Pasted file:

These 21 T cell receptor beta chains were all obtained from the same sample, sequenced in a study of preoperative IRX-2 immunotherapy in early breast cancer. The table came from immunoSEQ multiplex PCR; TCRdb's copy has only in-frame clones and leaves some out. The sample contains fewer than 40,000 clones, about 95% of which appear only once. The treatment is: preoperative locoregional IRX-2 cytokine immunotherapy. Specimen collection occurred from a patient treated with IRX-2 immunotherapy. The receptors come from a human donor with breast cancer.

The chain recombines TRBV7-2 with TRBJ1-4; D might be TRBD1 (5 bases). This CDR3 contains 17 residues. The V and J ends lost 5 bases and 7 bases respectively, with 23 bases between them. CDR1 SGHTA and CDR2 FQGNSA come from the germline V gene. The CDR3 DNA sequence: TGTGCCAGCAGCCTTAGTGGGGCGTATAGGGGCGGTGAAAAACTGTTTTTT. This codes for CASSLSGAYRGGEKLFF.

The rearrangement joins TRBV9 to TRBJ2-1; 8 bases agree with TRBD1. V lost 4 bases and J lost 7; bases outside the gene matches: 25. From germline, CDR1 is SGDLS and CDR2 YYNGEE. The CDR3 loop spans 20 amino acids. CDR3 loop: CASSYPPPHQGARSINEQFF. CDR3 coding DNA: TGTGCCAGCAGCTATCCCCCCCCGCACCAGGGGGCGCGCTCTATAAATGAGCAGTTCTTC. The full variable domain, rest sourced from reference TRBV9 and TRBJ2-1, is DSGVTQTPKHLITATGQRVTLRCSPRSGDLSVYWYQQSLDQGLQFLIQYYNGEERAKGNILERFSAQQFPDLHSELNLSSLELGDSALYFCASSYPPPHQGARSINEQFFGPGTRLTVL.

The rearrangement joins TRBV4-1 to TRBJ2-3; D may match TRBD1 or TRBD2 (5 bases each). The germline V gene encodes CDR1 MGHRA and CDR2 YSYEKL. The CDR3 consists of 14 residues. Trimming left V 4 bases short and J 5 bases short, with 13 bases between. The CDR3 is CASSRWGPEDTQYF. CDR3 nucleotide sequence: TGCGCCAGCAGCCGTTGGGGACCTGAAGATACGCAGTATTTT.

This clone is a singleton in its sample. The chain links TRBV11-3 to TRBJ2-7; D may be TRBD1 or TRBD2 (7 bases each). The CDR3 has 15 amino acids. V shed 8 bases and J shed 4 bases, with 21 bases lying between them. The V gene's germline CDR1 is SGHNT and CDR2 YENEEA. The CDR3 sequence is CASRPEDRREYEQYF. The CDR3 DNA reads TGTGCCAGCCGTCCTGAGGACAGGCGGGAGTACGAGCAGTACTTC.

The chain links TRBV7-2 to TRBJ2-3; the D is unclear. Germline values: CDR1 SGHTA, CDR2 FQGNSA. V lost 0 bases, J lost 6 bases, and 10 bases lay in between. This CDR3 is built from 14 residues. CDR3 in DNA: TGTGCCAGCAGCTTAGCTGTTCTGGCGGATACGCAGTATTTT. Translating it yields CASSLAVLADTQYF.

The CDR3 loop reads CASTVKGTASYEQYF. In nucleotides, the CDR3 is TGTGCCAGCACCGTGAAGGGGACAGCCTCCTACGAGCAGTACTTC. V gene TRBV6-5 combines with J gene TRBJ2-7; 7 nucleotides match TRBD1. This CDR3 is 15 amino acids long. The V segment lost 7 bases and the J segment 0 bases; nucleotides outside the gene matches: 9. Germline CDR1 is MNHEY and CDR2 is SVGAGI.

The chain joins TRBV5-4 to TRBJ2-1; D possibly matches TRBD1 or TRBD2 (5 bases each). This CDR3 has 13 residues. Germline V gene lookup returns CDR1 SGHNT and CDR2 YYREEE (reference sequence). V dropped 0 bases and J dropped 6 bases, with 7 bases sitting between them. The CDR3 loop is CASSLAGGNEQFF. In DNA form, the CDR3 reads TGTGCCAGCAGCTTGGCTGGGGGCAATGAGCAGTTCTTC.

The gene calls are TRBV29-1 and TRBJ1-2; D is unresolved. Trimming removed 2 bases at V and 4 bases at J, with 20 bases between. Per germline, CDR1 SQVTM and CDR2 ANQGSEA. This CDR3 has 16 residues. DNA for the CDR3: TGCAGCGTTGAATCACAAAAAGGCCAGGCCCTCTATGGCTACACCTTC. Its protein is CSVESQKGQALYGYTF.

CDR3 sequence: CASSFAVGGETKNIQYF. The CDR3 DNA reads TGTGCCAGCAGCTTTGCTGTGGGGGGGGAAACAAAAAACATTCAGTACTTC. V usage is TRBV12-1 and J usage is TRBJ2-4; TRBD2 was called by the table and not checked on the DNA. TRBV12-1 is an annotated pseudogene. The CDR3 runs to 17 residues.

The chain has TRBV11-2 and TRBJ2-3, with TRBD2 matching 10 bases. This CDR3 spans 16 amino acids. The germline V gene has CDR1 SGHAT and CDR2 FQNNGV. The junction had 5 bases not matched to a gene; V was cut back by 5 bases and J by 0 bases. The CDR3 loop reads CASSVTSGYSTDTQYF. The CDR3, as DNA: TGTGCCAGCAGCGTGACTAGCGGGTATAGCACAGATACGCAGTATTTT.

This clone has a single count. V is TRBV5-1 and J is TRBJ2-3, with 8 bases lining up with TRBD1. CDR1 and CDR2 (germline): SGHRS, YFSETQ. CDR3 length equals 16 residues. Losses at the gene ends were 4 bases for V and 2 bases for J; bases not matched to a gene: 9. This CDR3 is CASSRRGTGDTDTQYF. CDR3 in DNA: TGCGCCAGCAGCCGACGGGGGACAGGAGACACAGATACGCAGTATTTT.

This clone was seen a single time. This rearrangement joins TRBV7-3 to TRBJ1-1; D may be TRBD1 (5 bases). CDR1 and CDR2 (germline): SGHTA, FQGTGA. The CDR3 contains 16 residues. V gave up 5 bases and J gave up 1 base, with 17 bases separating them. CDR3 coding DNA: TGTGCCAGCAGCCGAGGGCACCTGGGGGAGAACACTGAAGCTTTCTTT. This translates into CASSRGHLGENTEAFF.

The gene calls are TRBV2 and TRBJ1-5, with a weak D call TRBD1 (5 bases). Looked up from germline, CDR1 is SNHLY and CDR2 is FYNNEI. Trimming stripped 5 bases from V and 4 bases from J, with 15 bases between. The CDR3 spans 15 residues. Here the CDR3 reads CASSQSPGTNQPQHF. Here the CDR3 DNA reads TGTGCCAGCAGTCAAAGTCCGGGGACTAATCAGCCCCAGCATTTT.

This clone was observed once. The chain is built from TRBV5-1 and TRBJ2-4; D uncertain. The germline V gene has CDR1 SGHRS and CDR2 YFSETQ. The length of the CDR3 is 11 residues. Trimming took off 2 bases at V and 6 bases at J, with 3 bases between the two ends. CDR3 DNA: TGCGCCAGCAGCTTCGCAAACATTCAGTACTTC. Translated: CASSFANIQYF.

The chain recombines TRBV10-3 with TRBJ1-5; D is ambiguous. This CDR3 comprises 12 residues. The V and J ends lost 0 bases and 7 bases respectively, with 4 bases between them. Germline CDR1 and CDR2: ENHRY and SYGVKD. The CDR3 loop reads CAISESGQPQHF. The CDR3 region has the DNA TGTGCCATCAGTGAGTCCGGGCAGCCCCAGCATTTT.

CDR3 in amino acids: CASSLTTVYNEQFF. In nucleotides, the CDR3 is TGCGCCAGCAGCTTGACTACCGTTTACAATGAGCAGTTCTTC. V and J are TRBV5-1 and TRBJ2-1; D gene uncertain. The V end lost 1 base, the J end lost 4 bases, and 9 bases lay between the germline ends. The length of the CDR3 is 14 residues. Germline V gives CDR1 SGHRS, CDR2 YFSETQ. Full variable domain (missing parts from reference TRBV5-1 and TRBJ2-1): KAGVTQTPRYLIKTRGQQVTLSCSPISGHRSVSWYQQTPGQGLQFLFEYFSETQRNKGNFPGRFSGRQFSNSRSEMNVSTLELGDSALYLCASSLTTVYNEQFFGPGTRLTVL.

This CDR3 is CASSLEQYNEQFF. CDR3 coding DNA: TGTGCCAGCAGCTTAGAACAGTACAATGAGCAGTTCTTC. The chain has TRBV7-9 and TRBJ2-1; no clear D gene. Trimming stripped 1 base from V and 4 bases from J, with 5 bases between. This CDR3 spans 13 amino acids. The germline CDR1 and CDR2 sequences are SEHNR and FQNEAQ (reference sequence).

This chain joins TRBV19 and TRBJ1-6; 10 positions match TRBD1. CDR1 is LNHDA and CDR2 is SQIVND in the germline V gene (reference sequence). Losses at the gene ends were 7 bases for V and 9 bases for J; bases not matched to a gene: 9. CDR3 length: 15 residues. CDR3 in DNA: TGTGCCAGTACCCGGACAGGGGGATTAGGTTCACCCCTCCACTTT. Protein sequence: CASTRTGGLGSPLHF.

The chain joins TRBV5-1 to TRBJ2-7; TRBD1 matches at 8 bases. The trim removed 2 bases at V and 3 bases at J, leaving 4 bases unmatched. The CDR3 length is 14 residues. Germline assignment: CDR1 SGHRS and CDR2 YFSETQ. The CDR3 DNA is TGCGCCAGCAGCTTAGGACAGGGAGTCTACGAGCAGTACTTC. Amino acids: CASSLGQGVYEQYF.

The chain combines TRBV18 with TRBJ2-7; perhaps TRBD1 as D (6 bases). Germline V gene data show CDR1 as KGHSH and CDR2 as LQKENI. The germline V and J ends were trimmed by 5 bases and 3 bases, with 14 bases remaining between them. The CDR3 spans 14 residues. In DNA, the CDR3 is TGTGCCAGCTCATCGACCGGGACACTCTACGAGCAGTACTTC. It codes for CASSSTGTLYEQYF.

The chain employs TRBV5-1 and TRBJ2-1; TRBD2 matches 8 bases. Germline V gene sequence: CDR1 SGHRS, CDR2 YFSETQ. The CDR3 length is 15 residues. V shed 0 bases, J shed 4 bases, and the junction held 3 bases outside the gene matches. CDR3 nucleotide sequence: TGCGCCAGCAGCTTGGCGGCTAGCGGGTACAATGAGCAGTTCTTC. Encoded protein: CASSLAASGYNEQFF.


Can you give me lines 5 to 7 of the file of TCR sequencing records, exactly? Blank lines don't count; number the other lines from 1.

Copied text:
This clone is a singleton in its sample. The chain links TRBV11-3 to TRBJ2-7; D may be TRBD1 or TRBD2 (7 bases each). The CDR3 has 15 amino acids. V shed 8 bases and J shed 4 bases, with 21 bases lying between them. The V gene's germline CDR1 is SGHNT and CDR2 YENEEA. The CDR3 sequence is CASRPEDRREYEQYF. The CDR3 DNA reads TGTGCCAGCCGTCCTGAGGACAGGCGGGAGTACGAGCAGTACTTC.

The chain links TRBV7-2 to TRBJ2-3; the D is unclear. Germline values: CDR1 SGHTA, CDR2 FQGNSA. V lost 0 bases, J lost 6 bases, and 10 bases lay in between. This CDR3 is built from 14 residues. CDR3 in DNA: TGTGCCAGCAGCTTAGCTGTTCTGGCGGATACGCAGTATTTT. Translating it yields CASSLAVLADTQYF.

The CDR3 loop reads CASTVKGTASYEQYF. In nucleotides, the CDR3 is TGTGCCAGCACCGTGAAGGGGACAGCCTCCTACGAGCAGTACTTC. V gene TRBV6-5 combines with J gene TRBJ2-7; 7 nucleotides match TRBD1. This CDR3 is 15 amino acids long. The V segment lost 7 bases and the J segment 0 bases; nucleotides outside the gene matches: 9. Germline CDR1 is MNHEY and CDR2 is SVGAGI.